For the latest sign of a U.S. housing rebound, Toll Brothers Inc. Chief Executive Officer Douglas Yearley points to Hoboken, New Jersey: A couple torn between two condos last month at the sales office for its Hudson Tea complex decided to think about it over lunch. When they returned an hour later, both units were gone.
“People feel like now is the time to buy and they aren’t isolated to one building in Hoboken,” Yearley said in a May 23 conference call with analysts after the Horsham, Pennsylvania- based luxury homebuilder reported that quarterly orders for new homes surged 47 percent. “Confidence is up. The interest rates are there and they’ve been waiting so long to move on with their lives that they came out this spring.”
While demand for existing homes has been on the rise in recent months, the improvement in new home sales signals that the growing appetite for residential real estate goes beyond foreclosures and other distressed sales targeted by investors. Traditional homebuyers, including those who have to sell another property to upgrade, are coming off the fence, Stan Humphries, Zillow Inc.’s chief economist said.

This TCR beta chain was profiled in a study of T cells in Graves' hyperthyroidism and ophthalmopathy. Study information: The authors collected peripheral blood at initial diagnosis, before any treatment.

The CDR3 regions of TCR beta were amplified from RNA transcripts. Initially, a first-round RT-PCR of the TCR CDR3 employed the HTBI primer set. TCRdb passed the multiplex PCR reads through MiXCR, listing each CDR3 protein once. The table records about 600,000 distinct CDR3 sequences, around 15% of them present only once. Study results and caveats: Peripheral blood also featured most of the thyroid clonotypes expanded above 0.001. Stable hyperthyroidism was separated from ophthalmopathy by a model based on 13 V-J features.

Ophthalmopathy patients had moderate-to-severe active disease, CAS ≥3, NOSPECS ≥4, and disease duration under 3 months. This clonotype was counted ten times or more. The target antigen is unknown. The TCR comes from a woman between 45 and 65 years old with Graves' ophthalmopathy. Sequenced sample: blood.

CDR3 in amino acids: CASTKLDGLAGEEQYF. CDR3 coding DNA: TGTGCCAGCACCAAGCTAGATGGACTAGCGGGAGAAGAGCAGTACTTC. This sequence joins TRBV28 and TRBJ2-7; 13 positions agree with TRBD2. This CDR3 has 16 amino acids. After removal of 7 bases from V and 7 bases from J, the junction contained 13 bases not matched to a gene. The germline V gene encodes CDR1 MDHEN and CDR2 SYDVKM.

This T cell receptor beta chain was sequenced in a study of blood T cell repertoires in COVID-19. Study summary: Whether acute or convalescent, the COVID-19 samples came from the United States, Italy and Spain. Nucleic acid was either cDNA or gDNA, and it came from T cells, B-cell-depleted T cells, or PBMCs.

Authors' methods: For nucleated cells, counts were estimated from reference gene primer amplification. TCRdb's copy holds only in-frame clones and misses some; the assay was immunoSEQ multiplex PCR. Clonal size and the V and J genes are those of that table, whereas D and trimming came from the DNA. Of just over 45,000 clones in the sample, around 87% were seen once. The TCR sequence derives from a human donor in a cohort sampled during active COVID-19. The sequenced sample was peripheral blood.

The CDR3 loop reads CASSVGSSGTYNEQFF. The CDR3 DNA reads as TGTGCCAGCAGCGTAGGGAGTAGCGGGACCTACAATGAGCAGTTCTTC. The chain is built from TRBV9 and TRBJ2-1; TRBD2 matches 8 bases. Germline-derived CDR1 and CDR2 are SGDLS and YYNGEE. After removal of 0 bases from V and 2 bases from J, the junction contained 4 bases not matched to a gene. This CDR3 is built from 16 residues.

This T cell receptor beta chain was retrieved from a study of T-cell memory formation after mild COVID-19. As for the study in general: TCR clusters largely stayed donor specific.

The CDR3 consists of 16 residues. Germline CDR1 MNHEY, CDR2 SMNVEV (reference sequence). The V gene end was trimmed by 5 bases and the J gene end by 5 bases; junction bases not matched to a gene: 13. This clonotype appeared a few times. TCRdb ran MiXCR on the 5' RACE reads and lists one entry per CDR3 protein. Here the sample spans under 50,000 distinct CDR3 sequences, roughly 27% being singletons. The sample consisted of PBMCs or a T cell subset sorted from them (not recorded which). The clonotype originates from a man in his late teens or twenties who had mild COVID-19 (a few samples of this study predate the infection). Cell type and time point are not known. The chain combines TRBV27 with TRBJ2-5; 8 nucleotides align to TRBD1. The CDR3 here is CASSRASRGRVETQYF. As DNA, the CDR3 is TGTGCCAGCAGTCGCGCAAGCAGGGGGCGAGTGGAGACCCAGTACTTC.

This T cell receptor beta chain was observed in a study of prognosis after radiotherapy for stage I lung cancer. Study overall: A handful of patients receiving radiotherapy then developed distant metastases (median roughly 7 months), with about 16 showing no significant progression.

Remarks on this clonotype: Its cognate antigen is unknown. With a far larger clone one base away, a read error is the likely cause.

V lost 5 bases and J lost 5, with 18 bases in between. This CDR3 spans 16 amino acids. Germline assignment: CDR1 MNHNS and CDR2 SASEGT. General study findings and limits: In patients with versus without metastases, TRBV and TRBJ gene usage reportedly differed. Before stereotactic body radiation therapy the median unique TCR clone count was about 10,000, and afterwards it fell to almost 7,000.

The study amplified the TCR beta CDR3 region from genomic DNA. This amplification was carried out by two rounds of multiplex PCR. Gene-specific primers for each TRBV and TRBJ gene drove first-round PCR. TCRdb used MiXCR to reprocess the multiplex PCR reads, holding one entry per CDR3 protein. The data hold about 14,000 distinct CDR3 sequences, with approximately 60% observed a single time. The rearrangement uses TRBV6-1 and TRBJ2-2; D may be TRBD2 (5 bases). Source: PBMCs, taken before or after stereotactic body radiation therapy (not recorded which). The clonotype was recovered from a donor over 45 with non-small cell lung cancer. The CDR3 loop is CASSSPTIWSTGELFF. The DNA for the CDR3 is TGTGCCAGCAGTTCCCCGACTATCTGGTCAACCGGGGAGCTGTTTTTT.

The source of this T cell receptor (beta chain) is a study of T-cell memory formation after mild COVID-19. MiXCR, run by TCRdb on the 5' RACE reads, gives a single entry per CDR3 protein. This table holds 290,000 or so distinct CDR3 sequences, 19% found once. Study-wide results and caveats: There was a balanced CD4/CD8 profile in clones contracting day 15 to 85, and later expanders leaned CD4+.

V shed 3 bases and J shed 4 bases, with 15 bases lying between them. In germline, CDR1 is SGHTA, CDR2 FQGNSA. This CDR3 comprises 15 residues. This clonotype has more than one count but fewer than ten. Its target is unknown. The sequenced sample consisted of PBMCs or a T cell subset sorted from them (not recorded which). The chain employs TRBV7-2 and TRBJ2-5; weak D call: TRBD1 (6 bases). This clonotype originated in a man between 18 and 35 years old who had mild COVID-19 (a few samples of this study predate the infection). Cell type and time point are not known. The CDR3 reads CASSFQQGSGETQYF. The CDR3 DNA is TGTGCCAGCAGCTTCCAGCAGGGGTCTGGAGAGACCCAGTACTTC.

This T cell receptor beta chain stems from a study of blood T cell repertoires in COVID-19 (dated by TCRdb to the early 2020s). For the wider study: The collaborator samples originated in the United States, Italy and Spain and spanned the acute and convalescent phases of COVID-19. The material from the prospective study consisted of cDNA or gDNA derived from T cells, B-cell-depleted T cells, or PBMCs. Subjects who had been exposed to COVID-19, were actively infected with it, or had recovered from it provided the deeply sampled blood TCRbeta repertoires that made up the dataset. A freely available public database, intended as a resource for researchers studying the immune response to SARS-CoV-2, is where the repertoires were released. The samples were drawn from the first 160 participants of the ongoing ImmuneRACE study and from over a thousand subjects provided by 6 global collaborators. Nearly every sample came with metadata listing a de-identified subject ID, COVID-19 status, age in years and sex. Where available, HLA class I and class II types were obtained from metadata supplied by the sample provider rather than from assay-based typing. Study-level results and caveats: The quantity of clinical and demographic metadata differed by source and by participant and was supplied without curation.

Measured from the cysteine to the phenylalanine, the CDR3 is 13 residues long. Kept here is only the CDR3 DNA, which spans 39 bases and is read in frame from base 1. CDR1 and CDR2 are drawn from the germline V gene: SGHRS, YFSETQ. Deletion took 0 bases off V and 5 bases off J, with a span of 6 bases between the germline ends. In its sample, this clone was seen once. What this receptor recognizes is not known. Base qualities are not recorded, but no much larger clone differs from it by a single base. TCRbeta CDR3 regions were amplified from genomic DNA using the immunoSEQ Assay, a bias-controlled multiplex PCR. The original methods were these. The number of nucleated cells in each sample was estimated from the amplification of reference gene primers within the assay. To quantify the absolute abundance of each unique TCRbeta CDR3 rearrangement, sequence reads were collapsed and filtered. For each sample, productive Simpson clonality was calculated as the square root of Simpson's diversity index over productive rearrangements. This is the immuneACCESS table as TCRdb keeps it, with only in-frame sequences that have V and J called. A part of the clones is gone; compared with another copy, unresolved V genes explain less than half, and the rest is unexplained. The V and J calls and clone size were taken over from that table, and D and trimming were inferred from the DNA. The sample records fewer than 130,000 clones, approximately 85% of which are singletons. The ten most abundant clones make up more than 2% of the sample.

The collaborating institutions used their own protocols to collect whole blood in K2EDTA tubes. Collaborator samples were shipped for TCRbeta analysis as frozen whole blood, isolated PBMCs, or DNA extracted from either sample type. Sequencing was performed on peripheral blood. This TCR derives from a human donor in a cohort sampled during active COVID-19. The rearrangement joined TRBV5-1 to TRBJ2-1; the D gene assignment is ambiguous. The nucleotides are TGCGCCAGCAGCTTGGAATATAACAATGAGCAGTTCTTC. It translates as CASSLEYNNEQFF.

Mortgage rates for 30-year loans fell to 3.78 percent in the week ended yesterday, the lowest in Freddie Mac records dating back to 1971. The Federal Reserve has pledged to hold interest rates near zero through the end of 2014 and has bought home-loan bonds to lower borrowing costs.
Rates for 30-year jumbo mortgages fell to 4.38 percent yesterday from 5.11 percent a year ago, according to data from Bankrate.com.
In Hoboken, Toll Brothers increased prices six times since it began selling apartments last spring in the 157-unit 1450 Washington at Hudson Tea, where prices now range from $450,000 to $1 million, said Todd Dumaresq, marketing manager for Toll’s City Living division. The company has sold 108 units in the building and is now selling about 12 homes a month, he said.